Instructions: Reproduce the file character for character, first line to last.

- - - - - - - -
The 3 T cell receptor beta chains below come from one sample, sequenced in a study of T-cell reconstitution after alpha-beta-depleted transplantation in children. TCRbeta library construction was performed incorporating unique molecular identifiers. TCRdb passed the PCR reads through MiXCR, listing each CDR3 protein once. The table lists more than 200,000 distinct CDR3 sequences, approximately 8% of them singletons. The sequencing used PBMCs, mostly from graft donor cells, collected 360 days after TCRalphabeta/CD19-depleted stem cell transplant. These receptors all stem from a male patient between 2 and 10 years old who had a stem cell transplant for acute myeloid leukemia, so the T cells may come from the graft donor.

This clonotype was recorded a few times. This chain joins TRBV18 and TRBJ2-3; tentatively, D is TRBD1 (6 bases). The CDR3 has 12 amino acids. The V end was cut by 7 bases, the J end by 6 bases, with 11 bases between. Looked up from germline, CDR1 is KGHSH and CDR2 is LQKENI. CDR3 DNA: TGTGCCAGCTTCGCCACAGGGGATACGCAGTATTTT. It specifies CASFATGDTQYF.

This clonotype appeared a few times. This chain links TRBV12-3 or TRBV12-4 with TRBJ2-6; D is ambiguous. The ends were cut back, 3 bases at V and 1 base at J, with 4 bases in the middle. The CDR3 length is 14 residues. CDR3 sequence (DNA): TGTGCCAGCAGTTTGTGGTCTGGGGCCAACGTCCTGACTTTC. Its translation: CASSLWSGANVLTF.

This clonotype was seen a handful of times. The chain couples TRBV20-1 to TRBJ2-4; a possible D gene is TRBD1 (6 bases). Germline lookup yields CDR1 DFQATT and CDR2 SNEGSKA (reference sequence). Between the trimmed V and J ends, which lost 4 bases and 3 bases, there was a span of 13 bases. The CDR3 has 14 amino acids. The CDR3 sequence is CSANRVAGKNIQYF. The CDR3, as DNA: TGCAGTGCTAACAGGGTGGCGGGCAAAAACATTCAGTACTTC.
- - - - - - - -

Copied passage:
The 3 T cell receptor beta chains below come from one sample, sequenced in a study of T-cell reconstitution after alpha-beta-depleted transplantation in children. TCRbeta library construction was performed incorporating unique molecular identifiers. TCRdb passed the PCR reads through MiXCR, listing each CDR3 protein once. The table lists more than 200,000 distinct CDR3 sequences, approximately 8% of them singletons. The sequencing used PBMCs, mostly from graft donor cells, collected 360 days after TCRalphabeta/CD19-depleted stem cell transplant. These receptors all stem from a male patient between 2 and 10 years old who had a stem cell transplant for acute myeloid leukemia, so the T cells may come from the graft donor.

This clonotype was recorded a few times. This chain joins TRBV18 and TRBJ2-3; tentatively, D is TRBD1 (6 bases). The CDR3 has 12 amino acids. The V end was cut by 7 bases, the J end by 6 bases, with 11 bases between. Looked up from germline, CDR1 is KGHSH and CDR2 is LQKENI. CDR3 DNA: TGTGCCAGCTTCGCCACAGGGGATACGCAGTATTTT. It specifies CASFATGDTQYF.

This clonotype appeared a few times. This chain links TRBV12-3 or TRBV12-4 with TRBJ2-6; D is ambiguous. The ends were cut back, 3 bases at V and 1 base at J, with 4 bases in the middle. The CDR3 length is 14 residues. CDR3 sequence (DNA): TGTGCCAGCAGTTTGTGGTCTGGGGCCAACGTCCTGACTTTC. Its translation: CASSLWSGANVLTF.

This clonotype was seen a handful of times. The chain couples TRBV20-1 to TRBJ2-4; a possible D gene is TRBD1 (6 bases). Germline lookup yields CDR1 DFQATT and CDR2 SNEGSKA (reference sequence). Between the trimmed V and J ends, which lost 4 bases and 3 bases, there was a span of 13 bases. The CDR3 has 14 amino acids. The CDR3 sequence is CSANRVAGKNIQYF. The CDR3, as DNA: TGCAGTGCTAACAGGGTGGCGGGCAAAAACATTCAGTACTTC.